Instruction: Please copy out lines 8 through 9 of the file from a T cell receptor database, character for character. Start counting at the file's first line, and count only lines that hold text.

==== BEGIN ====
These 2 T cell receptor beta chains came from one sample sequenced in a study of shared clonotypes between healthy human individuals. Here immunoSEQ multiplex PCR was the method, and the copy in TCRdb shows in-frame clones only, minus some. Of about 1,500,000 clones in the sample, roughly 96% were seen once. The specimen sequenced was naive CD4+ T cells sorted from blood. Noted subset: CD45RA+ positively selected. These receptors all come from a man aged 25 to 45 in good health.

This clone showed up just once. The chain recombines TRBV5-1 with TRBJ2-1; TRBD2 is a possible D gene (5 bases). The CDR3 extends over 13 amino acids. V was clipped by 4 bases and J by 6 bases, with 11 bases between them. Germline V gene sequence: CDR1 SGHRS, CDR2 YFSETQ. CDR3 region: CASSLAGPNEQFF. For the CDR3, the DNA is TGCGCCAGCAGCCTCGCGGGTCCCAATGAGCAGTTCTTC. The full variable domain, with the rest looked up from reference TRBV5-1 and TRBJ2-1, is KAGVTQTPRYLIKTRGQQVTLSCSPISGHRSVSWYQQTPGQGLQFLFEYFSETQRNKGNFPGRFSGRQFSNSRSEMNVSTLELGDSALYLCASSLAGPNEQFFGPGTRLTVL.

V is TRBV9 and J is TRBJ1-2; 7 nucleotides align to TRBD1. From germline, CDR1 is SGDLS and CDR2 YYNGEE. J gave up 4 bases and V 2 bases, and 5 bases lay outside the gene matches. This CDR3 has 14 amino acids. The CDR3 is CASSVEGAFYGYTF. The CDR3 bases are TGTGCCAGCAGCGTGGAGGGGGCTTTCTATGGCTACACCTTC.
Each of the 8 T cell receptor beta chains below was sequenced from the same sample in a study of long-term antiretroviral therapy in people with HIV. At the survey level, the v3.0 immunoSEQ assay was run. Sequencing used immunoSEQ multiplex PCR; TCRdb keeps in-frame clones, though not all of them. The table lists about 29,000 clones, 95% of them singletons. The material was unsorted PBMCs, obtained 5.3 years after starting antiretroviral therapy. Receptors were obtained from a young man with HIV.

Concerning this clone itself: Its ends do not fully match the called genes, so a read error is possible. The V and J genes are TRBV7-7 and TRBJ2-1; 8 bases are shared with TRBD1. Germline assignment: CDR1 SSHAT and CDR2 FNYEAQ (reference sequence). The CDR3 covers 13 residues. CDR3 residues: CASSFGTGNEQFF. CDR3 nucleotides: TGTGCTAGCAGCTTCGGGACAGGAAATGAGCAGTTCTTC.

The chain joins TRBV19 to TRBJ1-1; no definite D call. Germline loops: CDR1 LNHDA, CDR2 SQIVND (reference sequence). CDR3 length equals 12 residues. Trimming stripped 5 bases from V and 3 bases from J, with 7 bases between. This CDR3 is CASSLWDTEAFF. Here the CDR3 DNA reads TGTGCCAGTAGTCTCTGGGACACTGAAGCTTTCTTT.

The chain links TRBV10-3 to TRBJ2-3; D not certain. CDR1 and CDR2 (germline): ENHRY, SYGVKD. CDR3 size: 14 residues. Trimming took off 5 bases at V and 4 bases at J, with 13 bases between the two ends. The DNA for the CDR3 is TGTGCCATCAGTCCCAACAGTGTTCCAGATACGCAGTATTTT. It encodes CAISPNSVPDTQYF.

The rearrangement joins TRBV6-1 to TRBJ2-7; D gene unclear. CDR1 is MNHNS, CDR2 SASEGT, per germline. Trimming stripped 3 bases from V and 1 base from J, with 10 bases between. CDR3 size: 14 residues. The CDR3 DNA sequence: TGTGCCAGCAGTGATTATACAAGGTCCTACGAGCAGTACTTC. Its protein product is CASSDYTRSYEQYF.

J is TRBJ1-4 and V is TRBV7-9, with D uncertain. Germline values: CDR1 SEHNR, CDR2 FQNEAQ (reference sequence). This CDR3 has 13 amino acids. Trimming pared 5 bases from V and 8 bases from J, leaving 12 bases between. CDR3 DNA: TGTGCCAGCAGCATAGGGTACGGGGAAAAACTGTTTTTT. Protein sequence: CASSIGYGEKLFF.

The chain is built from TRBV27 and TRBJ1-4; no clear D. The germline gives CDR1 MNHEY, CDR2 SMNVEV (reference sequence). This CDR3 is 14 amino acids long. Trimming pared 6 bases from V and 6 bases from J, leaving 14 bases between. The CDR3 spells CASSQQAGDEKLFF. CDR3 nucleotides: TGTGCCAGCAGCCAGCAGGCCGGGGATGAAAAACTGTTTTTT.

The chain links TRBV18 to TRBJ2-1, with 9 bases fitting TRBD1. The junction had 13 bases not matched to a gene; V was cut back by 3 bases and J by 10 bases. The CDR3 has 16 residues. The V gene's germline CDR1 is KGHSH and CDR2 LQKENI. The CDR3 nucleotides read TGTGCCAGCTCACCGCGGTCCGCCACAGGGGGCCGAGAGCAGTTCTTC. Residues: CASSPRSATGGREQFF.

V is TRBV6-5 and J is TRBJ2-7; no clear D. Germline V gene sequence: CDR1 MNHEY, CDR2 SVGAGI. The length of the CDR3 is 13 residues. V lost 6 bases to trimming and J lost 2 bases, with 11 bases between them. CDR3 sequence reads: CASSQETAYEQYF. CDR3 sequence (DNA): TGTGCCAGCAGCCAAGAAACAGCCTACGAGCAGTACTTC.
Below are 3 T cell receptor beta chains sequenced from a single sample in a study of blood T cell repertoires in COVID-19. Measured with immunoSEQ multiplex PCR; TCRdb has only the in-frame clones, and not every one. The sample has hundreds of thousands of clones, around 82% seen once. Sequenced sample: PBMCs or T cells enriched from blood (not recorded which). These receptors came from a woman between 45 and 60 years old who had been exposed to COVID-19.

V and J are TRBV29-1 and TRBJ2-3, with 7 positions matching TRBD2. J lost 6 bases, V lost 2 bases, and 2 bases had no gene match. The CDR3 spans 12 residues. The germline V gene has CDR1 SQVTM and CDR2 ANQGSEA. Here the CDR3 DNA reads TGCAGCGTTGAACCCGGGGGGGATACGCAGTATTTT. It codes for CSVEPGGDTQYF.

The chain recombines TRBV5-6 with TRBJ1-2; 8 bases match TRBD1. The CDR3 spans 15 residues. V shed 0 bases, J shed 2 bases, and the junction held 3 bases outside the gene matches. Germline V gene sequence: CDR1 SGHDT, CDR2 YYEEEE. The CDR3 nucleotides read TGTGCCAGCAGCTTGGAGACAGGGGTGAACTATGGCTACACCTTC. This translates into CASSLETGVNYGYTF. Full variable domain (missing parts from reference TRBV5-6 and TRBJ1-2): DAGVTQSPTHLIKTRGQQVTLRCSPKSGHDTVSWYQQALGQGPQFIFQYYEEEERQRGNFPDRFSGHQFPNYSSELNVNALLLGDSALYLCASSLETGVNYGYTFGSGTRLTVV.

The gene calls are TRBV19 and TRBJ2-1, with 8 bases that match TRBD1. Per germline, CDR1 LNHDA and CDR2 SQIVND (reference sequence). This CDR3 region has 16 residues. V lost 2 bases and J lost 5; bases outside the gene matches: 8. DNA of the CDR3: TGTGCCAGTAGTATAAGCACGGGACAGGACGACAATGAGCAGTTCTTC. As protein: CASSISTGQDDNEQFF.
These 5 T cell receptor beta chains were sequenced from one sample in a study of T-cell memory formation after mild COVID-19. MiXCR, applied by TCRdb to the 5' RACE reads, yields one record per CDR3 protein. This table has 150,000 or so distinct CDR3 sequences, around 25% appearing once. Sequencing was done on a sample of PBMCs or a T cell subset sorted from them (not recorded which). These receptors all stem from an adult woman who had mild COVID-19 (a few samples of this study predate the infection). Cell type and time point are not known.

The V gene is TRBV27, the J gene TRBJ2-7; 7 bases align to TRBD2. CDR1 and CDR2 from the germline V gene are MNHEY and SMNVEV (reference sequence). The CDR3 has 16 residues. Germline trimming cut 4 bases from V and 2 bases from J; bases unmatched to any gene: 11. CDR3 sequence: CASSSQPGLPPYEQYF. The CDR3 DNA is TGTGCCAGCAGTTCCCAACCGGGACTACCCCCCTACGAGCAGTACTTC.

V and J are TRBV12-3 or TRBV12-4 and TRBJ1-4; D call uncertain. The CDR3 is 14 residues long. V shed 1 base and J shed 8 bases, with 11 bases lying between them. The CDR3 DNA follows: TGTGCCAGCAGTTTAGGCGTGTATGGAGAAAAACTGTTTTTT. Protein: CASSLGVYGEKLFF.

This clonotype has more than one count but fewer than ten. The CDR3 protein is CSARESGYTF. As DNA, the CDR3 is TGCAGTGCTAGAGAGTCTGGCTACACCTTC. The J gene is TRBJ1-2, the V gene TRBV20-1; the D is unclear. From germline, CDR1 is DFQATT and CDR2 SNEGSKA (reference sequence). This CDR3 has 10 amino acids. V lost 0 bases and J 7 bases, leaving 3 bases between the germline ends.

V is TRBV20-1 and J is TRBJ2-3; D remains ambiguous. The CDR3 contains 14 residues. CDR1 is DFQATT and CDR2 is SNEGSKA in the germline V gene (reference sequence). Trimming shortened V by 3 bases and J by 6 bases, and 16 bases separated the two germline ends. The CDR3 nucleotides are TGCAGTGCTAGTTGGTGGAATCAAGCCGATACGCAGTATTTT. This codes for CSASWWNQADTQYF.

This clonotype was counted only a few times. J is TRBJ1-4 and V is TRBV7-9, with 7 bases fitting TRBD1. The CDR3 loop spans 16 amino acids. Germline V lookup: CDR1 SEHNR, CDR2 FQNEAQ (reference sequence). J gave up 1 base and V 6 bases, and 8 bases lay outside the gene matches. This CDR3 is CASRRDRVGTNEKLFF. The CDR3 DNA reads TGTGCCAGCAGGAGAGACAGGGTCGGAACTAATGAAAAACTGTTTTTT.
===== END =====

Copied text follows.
The rearrangement joins TRBV6-1 to TRBJ2-7; D gene unclear. CDR1 is MNHNS, CDR2 SASEGT, per germline. Trimming stripped 3 bases from V and 1 base from J, with 10 bases between. CDR3 size: 14 residues. The CDR3 DNA sequence: TGTGCCAGCAGTGATTATACAAGGTCCTACGAGCAGTACTTC. Its protein product is CASSDYTRSYEQYF.

J is TRBJ1-4 and V is TRBV7-9, with D uncertain. Germline values: CDR1 SEHNR, CDR2 FQNEAQ (reference sequence). This CDR3 has 13 amino acids. Trimming pared 5 bases from V and 8 bases from J, leaving 12 bases between. CDR3 DNA: TGTGCCAGCAGCATAGGGTACGGGGAAAAACTGTTTTTT. Protein sequence: CASSIGYGEKLFF.